Skip to main content

Reasons to Fuck Poetry





My my my. I found this in Absent recently, through someone's linkage, sorry I can't recall whose. Well worth a read if you've ever tried to ride ol' Poetry into the sunset. If ever you wanted to have hot hairy sex with a satyr, this piece is as close as you'll probably get. Hooraw.


1) Poetry invited you in earnest. Poetry sent you reams of sonnets, ballads, epics, soliloquies, each lingering on every word, drawing you out of yourself and in to another one, pulling you in, tempting you to hover over every syllable, first concealing and then revealing the whole of its nakedness from angry epiphany to epiphany. Poetry is very fuckable, and poetry wants badly to be fucked.



2) Poetry is tired of being confined by the society of those who are paid to do poetry. English professors, high-school English teachers, poetry librarians, and poets at writing workshops all do their best to define a canon of poetry. As paid lovers of poetry, they set a few of their close friends alongside the Bard, Goethe, and two or three multinational poets who are there to prove that they’ve done some homework. They publish in journals, and talk to middle-class, white students in the nation’s elite universities. These individuals, these self-made doyennes, who get paid to make love to poetry, nonetheless defy in their very institutional rigor the kind of open, unlaced escape that poetry has been trying to execute since at least Mallarmé. If they really loved poetry, they would be helping her do what she really wants to do, which is to remake society. Instead, they grow old and fat, drinking and smoking with a few of their contemporaries, rarely traveling, and never introducing her to new people. Poetry secretly hates them.

Comments

  1. This comment has been removed by a blog administrator.

    ReplyDelete

Post a Comment

Popular posts from this blog

Amy Holman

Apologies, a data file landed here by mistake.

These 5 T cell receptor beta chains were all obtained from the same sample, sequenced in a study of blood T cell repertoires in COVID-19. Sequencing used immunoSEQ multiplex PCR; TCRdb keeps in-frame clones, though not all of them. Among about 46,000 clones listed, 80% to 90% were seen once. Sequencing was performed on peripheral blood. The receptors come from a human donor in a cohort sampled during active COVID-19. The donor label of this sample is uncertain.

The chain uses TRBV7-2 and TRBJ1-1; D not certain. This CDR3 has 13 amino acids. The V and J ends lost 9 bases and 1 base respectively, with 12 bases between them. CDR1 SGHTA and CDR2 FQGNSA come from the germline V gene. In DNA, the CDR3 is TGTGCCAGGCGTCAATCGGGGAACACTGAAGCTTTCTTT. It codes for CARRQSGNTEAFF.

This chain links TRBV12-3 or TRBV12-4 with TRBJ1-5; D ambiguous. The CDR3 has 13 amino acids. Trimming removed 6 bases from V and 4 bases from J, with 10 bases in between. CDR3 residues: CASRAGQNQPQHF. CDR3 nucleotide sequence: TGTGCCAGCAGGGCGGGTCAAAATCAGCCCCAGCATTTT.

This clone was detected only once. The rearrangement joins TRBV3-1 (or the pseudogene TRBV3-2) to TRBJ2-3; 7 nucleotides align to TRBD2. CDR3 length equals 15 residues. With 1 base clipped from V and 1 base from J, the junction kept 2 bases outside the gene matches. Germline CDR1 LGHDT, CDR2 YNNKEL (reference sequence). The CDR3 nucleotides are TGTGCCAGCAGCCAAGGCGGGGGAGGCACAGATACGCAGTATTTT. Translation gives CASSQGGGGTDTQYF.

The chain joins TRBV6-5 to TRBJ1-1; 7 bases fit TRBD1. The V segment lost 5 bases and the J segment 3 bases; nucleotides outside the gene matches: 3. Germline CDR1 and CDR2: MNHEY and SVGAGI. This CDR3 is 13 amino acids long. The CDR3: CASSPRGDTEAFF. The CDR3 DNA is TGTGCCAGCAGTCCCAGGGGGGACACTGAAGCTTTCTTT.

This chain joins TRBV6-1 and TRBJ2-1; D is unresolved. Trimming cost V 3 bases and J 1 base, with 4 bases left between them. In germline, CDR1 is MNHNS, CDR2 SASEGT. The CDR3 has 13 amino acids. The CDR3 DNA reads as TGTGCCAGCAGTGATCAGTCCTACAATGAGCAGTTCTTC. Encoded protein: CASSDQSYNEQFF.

My mother made herself the deer with a broken leg 
We saw a deer through the pane into someone else’s yard. The leg moved like a tube sock pinned to the hip  and half filled with sticks. I did not like to see it suffer,
either. She was upset —my mother —that no one helped  the doe. Was it a mother, too? As if we were the first to observe the scene. We weren’t. All had been told to
let her be. My mother had suffered a destruction  of the self, a divorce, and no one cared. That wasn’t true.  We were grown, on our own. I agree it was hard. Yet 
in those moments of a cold November day, we watched  a doe, disabled and enduring, walk across a yard and eat  a hedge. I wish she could have seen it like that.
Amy Holman is the author of the collection, Wrens Fly Through This Opened Window (Somondoco Press, 2010) and four chapbooks, including the prizewinning Wait for Me, I’m Gone (Dream Horse Press, 2005). Recent poems have been in or accepted by Blueline, concis, Gargoyle, The Westchester Revie…

June Poem Reviews

I've had fiction and non-fiction reviews published in quite a few journals and have been a member of the National Book Critics Circle, when I could afford it. Therefore, I feel quasi-professional in those arenas. I don't necessarily feel that way about my poetry reviews. I have opinions, though, and in the interest of keeping my poetry-mind occupied during an otherwise stressful time in my life, I'd like to make you, the poetry world, an offer. If you mail me your chapbook or book--at least 24 pages but no more than 100 pages, self-published or traditional--I will post a review of between 150 and 300 words about it, as professionally as I can, in the following months. Promise. Mail me your book, get a review. Easy. If I get a huge response, I'll declare a cap and communicate it here. I would prefer to work from print copies. I hate reading poetry in PDF or MOBI--my preferred methods for prose--because the lines never break correctly and I find myself critiquing lineati…

Gypsy Queen by Nicole Hennessy, reviewed by Rusty Barnes

Nicole Hennessy
Gypsy Queen
Crisis Chronicles Press
2019
60 pages
$12
Nicole Hennessy's Gypsy Queen, #109 from Crisis Chronicles Press, is a representative small press text in many ways. Filled with free-verse poems that tend toward the long and discursive, the book is arranged in such a way that the poems' performative aspects are in full effect, with strong voice and lots of sound-play. In "Vultures," a poem in five short sections, the speaker says to the potential partner "Tell me everything about me./Leave no room for me to tell you." which is a nice effect, as potential partners in the beginning usually say "tell me everything about you," so it's an intriguing beginning. We know this speaker is all ego from the get-go, doubling down on that initial statement by confessing just a few lines farther down:

I knew we'd walk to that cemetery together
I wanted to tell you something about myself
through those streets alone, along which I&#…